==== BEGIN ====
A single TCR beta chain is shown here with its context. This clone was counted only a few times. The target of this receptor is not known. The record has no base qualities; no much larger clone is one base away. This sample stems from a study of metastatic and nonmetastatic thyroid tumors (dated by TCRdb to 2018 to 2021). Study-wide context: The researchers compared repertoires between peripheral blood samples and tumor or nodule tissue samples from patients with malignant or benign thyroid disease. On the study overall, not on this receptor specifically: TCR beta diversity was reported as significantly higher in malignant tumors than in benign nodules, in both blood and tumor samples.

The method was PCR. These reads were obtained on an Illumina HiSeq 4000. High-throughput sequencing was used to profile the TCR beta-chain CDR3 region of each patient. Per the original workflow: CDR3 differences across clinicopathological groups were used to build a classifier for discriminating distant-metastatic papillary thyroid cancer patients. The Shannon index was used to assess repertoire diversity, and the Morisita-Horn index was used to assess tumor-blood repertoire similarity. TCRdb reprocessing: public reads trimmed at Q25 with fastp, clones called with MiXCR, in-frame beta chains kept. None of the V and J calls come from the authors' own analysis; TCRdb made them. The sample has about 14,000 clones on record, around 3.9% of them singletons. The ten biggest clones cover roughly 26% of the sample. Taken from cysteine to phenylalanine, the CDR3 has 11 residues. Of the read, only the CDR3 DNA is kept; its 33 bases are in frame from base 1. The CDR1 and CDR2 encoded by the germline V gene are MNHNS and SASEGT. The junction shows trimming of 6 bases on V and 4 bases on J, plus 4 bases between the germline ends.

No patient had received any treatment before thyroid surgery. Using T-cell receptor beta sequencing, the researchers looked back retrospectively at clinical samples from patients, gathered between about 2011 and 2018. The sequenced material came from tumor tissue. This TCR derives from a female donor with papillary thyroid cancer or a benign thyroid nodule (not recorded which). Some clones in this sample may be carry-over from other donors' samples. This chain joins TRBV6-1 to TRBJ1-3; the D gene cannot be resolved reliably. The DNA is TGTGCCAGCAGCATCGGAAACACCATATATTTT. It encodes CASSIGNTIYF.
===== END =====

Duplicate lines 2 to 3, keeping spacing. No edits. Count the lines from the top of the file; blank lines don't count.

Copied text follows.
The method was PCR. These reads were obtained on an Illumina HiSeq 4000. High-throughput sequencing was used to profile the TCR beta-chain CDR3 region of each patient. Per the original workflow: CDR3 differences across clinicopathological groups were used to build a classifier for discriminating distant-metastatic papillary thyroid cancer patients. The Shannon index was used to assess repertoire diversity, and the Morisita-Horn index was used to assess tumor-blood repertoire similarity. TCRdb reprocessing: public reads trimmed at Q25 with fastp, clones called with MiXCR, in-frame beta chains kept. None of the V and J calls come from the authors' own analysis; TCRdb made them. The sample has about 14,000 clones on record, around 3.9% of them singletons. The ten biggest clones cover roughly 26% of the sample. Taken from cysteine to phenylalanine, the CDR3 has 11 residues. Of the read, only the CDR3 DNA is kept; its 33 bases are in frame from base 1. The CDR1 and CDR2 encoded by the germline V gene are MNHNS and SASEGT. The junction shows trimming of 6 bases on V and 4 bases on J, plus 4 bases between the germline ends.

No patient had received any treatment before thyroid surgery. Using T-cell receptor beta sequencing, the researchers looked back retrospectively at clinical samples from patients, gathered between about 2011 and 2018. The sequenced material came from tumor tissue. This TCR derives from a female donor with papillary thyroid cancer or a benign thyroid nodule (not recorded which). Some clones in this sample may be carry-over from other donors' samples. This chain joins TRBV6-1 to TRBJ1-3; the D gene cannot be resolved reliably. The DNA is TGTGCCAGCAGCATCGGAAACACCATATATTTT. It encodes CASSIGNTIYF.